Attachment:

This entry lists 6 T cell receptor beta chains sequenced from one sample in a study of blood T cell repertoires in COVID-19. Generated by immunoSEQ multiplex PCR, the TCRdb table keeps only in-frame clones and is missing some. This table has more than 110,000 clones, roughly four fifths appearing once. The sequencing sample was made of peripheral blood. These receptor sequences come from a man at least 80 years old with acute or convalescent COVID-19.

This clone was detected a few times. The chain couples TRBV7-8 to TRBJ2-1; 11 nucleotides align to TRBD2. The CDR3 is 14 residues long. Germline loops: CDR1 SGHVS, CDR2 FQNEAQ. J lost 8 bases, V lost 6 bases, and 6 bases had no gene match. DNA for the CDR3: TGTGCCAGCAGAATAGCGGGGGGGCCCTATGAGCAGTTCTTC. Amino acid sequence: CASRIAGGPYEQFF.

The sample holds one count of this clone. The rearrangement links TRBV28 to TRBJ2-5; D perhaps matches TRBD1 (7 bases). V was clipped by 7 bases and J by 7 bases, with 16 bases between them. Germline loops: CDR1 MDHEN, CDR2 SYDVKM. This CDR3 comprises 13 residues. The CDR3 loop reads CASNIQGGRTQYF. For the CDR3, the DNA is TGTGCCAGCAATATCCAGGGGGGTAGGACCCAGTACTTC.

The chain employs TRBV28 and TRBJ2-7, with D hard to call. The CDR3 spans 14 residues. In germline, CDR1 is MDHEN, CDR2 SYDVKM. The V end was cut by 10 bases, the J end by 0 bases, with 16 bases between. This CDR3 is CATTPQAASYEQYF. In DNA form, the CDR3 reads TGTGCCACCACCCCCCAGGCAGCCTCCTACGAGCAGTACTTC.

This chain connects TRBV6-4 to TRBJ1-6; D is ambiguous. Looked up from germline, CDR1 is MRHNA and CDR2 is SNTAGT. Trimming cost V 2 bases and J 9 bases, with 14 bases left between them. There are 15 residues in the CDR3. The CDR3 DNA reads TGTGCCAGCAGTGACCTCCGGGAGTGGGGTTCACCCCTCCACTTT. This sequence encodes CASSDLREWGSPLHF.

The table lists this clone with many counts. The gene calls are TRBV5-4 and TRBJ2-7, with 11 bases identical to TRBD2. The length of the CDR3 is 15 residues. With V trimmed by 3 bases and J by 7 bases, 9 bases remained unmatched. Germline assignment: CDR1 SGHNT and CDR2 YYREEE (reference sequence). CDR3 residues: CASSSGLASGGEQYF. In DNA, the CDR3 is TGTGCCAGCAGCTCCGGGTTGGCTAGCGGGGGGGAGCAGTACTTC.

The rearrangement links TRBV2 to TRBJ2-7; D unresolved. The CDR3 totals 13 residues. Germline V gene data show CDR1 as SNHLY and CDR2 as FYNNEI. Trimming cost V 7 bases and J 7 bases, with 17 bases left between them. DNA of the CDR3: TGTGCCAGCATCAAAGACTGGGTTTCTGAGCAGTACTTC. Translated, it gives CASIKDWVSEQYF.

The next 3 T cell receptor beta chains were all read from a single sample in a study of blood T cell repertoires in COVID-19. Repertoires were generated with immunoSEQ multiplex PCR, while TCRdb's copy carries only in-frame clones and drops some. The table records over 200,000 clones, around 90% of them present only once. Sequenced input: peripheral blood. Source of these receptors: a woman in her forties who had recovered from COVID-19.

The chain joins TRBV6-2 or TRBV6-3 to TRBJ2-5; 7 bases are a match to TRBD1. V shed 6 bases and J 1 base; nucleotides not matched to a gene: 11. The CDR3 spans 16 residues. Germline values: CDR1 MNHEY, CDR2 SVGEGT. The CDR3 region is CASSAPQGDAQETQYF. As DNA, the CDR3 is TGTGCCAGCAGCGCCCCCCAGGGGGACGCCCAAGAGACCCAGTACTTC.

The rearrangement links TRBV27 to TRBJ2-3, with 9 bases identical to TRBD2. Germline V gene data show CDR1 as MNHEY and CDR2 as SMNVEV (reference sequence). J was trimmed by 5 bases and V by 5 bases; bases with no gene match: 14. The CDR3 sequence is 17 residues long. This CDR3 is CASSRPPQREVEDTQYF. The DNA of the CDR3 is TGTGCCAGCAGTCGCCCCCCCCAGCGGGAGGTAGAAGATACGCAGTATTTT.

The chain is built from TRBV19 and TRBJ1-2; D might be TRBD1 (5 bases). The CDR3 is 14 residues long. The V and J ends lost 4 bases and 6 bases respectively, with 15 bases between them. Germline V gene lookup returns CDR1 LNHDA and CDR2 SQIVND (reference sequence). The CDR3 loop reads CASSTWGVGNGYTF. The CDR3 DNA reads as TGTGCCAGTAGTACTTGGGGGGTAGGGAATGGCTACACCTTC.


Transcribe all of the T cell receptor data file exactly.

This entry lists 6 T cell receptor beta chains sequenced from one sample in a study of blood T cell repertoires in COVID-19. Generated by immunoSEQ multiplex PCR, the TCRdb table keeps only in-frame clones and is missing some. This table has more than 110,000 clones, roughly four fifths appearing once. The sequencing sample was made of peripheral blood. These receptor sequences come from a man at least 80 years old with acute or convalescent COVID-19.

This clone was detected a few times. The chain couples TRBV7-8 to TRBJ2-1; 11 nucleotides align to TRBD2. The CDR3 is 14 residues long. Germline loops: CDR1 SGHVS, CDR2 FQNEAQ. J lost 8 bases, V lost 6 bases, and 6 bases had no gene match. DNA for the CDR3: TGTGCCAGCAGAATAGCGGGGGGGCCCTATGAGCAGTTCTTC. Amino acid sequence: CASRIAGGPYEQFF.

The sample holds one count of this clone. The rearrangement links TRBV28 to TRBJ2-5; D perhaps matches TRBD1 (7 bases). V was clipped by 7 bases and J by 7 bases, with 16 bases between them. Germline loops: CDR1 MDHEN, CDR2 SYDVKM. This CDR3 comprises 13 residues. The CDR3 loop reads CASNIQGGRTQYF. For the CDR3, the DNA is TGTGCCAGCAATATCCAGGGGGGTAGGACCCAGTACTTC.

The chain employs TRBV28 and TRBJ2-7, with D hard to call. The CDR3 spans 14 residues. In germline, CDR1 is MDHEN, CDR2 SYDVKM. The V end was cut by 10 bases, the J end by 0 bases, with 16 bases between. This CDR3 is CATTPQAASYEQYF. In DNA form, the CDR3 reads TGTGCCACCACCCCCCAGGCAGCCTCCTACGAGCAGTACTTC.

This chain connects TRBV6-4 to TRBJ1-6; D is ambiguous. Looked up from germline, CDR1 is MRHNA and CDR2 is SNTAGT. Trimming cost V 2 bases and J 9 bases, with 14 bases left between them. There are 15 residues in the CDR3. The CDR3 DNA reads TGTGCCAGCAGTGACCTCCGGGAGTGGGGTTCACCCCTCCACTTT. This sequence encodes CASSDLREWGSPLHF.

The table lists this clone with many counts. The gene calls are TRBV5-4 and TRBJ2-7, with 11 bases identical to TRBD2. The length of the CDR3 is 15 residues. With V trimmed by 3 bases and J by 7 bases, 9 bases remained unmatched. Germline assignment: CDR1 SGHNT and CDR2 YYREEE (reference sequence). CDR3 residues: CASSSGLASGGEQYF. In DNA, the CDR3 is TGTGCCAGCAGCTCCGGGTTGGCTAGCGGGGGGGAGCAGTACTTC.

The rearrangement links TRBV2 to TRBJ2-7; D unresolved. The CDR3 totals 13 residues. Germline V gene data show CDR1 as SNHLY and CDR2 as FYNNEI. Trimming cost V 7 bases and J 7 bases, with 17 bases left between them. DNA of the CDR3: TGTGCCAGCATCAAAGACTGGGTTTCTGAGCAGTACTTC. Translated, it gives CASIKDWVSEQYF.

The next 3 T cell receptor beta chains were all read from a single sample in a study of blood T cell repertoires in COVID-19. Repertoires were generated with immunoSEQ multiplex PCR, while TCRdb's copy carries only in-frame clones and drops some. The table records over 200,000 clones, around 90% of them present only once. Sequenced input: peripheral blood. Source of these receptors: a woman in her forties who had recovered from COVID-19.

The chain joins TRBV6-2 or TRBV6-3 to TRBJ2-5; 7 bases are a match to TRBD1. V shed 6 bases and J 1 base; nucleotides not matched to a gene: 11. The CDR3 spans 16 residues. Germline values: CDR1 MNHEY, CDR2 SVGEGT. The CDR3 region is CASSAPQGDAQETQYF. As DNA, the CDR3 is TGTGCCAGCAGCGCCCCCCAGGGGGACGCCCAAGAGACCCAGTACTTC.

The rearrangement links TRBV27 to TRBJ2-3, with 9 bases identical to TRBD2. Germline V gene data show CDR1 as MNHEY and CDR2 as SMNVEV (reference sequence). J was trimmed by 5 bases and V by 5 bases; bases with no gene match: 14. The CDR3 sequence is 17 residues long. This CDR3 is CASSRPPQREVEDTQYF. The DNA of the CDR3 is TGTGCCAGCAGTCGCCCCCCCCAGCGGGAGGTAGAAGATACGCAGTATTTT.

The chain is built from TRBV19 and TRBJ1-2; D might be TRBD1 (5 bases). The CDR3 is 14 residues long. The V and J ends lost 4 bases and 6 bases respectively, with 15 bases between them. Germline V gene lookup returns CDR1 LNHDA and CDR2 SQIVND (reference sequence). The CDR3 loop reads CASSTWGVGNGYTF. The CDR3 DNA reads as TGTGCCAGTAGTACTTGGGGGGTAGGGAATGGCTACACCTTC.